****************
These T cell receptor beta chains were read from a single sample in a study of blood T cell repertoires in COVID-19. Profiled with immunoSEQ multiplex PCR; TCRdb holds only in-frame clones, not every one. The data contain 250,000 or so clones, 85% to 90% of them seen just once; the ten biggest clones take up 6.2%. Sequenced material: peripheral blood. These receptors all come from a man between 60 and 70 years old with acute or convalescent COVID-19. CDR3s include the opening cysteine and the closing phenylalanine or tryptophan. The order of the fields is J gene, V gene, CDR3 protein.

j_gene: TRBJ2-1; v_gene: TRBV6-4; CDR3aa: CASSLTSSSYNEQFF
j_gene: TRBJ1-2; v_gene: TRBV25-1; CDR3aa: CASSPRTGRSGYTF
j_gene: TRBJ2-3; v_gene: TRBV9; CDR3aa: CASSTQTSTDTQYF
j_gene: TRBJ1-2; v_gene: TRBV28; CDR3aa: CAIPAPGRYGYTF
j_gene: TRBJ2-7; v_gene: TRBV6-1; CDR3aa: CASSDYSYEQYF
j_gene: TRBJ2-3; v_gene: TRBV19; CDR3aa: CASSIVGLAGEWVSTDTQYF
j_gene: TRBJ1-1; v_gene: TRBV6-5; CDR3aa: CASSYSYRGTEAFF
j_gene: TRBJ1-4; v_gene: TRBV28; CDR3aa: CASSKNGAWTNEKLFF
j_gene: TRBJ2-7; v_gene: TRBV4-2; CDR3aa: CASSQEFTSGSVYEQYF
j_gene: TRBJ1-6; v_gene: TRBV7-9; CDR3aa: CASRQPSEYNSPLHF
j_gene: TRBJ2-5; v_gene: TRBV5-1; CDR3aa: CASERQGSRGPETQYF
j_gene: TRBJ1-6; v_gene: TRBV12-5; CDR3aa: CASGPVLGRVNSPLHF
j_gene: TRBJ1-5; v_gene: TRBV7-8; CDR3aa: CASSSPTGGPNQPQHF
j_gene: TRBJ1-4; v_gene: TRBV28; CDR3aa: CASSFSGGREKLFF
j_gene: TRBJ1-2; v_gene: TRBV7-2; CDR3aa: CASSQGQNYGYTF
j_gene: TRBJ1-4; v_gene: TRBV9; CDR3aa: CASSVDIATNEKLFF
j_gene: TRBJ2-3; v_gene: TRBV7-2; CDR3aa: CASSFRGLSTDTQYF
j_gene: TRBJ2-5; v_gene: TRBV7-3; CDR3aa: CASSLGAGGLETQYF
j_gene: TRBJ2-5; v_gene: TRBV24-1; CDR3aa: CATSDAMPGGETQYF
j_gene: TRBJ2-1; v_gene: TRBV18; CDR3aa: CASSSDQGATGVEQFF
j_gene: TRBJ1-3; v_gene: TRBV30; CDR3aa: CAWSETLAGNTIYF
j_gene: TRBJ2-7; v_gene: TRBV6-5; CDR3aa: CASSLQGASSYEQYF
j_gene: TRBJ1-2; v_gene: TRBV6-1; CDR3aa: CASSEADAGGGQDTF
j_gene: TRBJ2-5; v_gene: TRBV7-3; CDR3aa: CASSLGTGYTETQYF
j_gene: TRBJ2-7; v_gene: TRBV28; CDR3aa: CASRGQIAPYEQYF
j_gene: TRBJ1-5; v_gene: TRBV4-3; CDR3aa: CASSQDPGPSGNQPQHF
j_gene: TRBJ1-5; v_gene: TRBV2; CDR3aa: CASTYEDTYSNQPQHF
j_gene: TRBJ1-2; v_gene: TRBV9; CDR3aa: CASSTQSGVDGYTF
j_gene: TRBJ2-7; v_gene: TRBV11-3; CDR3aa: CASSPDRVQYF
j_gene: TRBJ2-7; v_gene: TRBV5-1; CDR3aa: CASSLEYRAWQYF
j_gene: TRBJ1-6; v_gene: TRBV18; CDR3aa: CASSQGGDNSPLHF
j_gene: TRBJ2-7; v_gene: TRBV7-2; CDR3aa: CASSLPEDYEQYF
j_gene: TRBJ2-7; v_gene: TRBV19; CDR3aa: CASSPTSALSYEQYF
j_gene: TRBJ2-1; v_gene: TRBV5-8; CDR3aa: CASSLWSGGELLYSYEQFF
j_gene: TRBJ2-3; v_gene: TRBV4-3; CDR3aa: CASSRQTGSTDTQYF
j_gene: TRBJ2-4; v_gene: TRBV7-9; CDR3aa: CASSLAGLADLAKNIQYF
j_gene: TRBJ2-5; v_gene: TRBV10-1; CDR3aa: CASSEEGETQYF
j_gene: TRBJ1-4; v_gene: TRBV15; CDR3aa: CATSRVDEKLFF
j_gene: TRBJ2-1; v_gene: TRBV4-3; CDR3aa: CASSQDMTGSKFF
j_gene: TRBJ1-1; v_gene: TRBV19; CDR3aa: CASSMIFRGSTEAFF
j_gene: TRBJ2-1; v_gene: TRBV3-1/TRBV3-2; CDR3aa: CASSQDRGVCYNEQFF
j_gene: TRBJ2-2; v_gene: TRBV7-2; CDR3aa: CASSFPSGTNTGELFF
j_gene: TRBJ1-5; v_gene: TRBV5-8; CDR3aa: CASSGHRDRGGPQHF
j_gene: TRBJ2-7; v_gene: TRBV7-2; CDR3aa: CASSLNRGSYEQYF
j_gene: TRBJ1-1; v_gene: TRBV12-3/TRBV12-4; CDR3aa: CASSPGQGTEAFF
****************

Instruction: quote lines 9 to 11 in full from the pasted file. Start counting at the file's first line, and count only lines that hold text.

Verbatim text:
j_gene: TRBJ1-4; v_gene: TRBV28; CDR3aa: CASSKNGAWTNEKLFF
j_gene: TRBJ2-7; v_gene: TRBV4-2; CDR3aa: CASSQEFTSGSVYEQYF
j_gene: TRBJ1-6; v_gene: TRBV7-9; CDR3aa: CASRQPSEYNSPLHF